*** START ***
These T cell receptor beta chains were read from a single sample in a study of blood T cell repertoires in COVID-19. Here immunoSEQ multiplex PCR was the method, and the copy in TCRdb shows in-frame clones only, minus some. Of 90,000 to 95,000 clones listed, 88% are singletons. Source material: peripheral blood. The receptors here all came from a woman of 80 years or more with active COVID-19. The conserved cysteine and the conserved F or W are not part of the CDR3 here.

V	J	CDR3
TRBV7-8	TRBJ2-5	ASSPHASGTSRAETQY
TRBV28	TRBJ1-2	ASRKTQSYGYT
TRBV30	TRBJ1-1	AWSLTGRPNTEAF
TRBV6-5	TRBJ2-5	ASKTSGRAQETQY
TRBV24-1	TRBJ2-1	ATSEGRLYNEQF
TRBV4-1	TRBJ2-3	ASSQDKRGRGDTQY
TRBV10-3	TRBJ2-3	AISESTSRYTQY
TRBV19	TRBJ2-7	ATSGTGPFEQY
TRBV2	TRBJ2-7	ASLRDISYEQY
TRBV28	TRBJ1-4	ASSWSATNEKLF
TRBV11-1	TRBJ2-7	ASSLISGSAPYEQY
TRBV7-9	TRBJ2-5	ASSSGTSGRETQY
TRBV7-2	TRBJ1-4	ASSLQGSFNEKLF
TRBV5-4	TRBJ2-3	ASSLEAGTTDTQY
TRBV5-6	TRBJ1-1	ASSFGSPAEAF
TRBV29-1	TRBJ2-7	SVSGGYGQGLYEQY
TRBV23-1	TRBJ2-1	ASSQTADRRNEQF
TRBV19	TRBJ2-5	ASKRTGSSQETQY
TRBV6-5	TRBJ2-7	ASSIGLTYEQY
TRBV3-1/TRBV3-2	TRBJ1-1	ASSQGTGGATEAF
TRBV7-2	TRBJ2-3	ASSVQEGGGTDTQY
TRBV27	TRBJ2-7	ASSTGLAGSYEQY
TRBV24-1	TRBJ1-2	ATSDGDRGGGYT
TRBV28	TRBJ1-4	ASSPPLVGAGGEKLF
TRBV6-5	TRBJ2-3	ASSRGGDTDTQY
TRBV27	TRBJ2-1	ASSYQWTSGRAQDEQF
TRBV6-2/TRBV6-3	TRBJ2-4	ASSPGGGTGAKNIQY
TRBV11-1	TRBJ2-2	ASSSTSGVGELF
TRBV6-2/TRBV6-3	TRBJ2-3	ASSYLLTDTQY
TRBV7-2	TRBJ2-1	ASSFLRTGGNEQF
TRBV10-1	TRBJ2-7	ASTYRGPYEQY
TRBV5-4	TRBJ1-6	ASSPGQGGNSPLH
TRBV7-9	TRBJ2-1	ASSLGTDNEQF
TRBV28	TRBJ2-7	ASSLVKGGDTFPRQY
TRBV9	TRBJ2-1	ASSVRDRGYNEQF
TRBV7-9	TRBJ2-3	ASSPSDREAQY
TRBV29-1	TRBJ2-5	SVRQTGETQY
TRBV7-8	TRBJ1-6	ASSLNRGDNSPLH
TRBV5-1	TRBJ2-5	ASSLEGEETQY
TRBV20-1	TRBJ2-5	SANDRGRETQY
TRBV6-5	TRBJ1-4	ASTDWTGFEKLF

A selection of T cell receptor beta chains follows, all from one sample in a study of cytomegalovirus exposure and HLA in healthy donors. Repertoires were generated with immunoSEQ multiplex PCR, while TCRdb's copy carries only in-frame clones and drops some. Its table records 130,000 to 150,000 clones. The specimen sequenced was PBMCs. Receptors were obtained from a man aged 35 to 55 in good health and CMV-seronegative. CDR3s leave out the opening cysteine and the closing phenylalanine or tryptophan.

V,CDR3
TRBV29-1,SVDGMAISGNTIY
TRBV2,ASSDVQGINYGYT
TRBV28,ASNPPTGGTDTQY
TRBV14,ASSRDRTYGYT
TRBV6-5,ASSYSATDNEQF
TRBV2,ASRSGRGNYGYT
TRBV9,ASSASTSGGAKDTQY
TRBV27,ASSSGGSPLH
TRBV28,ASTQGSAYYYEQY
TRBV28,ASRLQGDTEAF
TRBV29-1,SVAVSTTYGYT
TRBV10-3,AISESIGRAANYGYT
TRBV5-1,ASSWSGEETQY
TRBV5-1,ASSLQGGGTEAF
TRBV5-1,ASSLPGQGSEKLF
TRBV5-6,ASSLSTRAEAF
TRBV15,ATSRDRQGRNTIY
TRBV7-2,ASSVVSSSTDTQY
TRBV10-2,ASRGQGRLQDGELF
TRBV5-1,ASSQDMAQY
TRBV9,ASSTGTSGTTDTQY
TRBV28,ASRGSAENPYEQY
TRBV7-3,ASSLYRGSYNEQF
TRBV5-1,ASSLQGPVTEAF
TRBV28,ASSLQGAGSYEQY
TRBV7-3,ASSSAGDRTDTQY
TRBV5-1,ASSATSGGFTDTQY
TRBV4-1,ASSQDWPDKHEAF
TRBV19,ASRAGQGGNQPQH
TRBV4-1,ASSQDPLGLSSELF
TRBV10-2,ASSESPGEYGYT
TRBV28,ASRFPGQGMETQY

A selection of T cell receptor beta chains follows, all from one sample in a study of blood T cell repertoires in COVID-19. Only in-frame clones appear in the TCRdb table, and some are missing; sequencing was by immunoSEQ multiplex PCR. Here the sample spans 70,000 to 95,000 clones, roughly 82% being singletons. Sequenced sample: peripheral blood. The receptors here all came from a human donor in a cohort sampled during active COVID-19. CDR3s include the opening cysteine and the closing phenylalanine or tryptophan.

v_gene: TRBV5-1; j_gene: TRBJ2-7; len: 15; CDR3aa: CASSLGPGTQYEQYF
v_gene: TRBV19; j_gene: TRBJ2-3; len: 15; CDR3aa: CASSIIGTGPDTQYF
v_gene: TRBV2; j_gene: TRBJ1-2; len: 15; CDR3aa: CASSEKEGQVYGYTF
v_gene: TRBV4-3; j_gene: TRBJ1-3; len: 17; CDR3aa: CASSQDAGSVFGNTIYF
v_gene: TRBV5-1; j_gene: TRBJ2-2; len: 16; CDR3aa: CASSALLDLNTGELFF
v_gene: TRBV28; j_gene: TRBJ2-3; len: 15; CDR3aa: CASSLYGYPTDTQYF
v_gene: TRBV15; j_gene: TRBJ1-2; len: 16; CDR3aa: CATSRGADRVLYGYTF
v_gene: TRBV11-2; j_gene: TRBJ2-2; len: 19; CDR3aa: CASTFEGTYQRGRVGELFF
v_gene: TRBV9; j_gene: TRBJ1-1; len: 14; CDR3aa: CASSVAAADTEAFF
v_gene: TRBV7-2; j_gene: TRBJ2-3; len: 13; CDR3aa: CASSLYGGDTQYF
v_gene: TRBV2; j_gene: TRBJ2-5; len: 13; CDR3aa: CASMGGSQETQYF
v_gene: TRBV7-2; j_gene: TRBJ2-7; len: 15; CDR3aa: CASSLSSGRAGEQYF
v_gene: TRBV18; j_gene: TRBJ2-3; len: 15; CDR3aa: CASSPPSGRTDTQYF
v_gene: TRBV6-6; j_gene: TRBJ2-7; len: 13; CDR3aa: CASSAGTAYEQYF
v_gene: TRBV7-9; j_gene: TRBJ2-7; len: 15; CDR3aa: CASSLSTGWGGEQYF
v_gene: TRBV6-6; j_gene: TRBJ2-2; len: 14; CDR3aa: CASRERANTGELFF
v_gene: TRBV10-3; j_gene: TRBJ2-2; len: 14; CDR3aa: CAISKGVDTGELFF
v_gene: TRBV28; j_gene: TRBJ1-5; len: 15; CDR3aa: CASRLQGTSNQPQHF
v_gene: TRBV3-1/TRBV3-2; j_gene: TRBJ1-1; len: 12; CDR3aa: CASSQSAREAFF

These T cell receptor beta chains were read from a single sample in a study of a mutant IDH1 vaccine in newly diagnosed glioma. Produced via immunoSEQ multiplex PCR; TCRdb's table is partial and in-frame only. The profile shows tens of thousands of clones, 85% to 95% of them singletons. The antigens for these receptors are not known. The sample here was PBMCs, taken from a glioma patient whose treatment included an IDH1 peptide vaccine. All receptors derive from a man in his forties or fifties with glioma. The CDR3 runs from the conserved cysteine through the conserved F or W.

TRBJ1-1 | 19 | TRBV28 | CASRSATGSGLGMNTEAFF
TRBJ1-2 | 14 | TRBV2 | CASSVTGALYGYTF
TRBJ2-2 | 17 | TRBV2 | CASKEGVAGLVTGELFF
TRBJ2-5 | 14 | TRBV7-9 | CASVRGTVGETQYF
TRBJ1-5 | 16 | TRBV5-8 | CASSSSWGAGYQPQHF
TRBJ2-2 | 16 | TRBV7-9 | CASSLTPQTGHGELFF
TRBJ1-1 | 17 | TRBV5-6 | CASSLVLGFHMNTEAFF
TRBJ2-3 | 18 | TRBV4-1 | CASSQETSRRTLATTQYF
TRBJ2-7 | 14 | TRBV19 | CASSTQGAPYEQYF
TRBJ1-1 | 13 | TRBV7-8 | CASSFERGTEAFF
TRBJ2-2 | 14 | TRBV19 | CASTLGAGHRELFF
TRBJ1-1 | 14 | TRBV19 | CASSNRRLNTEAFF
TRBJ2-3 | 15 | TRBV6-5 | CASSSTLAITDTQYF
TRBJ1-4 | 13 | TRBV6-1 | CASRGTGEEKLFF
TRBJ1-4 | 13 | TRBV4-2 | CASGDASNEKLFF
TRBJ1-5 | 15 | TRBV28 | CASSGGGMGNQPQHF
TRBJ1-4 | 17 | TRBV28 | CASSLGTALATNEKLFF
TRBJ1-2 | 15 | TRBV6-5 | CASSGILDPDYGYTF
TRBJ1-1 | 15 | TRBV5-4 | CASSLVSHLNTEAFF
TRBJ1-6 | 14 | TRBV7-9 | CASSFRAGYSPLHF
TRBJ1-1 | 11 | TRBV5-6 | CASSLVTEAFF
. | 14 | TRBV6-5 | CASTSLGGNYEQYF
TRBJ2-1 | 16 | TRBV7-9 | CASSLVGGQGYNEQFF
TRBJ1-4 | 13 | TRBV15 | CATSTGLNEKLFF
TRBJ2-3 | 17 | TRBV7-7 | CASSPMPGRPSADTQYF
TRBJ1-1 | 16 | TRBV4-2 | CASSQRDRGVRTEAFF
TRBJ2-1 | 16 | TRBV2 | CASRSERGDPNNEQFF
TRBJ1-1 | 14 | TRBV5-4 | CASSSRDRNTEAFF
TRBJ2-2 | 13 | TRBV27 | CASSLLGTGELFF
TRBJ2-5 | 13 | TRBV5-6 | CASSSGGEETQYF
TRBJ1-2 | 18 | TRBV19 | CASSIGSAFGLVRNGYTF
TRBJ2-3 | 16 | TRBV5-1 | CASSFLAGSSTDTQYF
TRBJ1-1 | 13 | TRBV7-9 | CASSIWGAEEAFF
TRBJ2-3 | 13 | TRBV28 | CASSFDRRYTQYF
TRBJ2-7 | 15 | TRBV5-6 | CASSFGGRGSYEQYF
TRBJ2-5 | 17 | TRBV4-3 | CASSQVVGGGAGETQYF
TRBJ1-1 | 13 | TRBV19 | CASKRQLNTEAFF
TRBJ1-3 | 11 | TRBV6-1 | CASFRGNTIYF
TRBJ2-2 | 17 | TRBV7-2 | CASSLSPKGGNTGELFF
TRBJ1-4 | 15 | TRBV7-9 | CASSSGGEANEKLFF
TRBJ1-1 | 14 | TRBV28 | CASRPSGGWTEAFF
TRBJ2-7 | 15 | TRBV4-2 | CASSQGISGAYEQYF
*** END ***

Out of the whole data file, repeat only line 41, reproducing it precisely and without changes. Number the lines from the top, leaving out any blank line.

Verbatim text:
TRBV5-1	TRBJ2-5	ASSLEGEETQY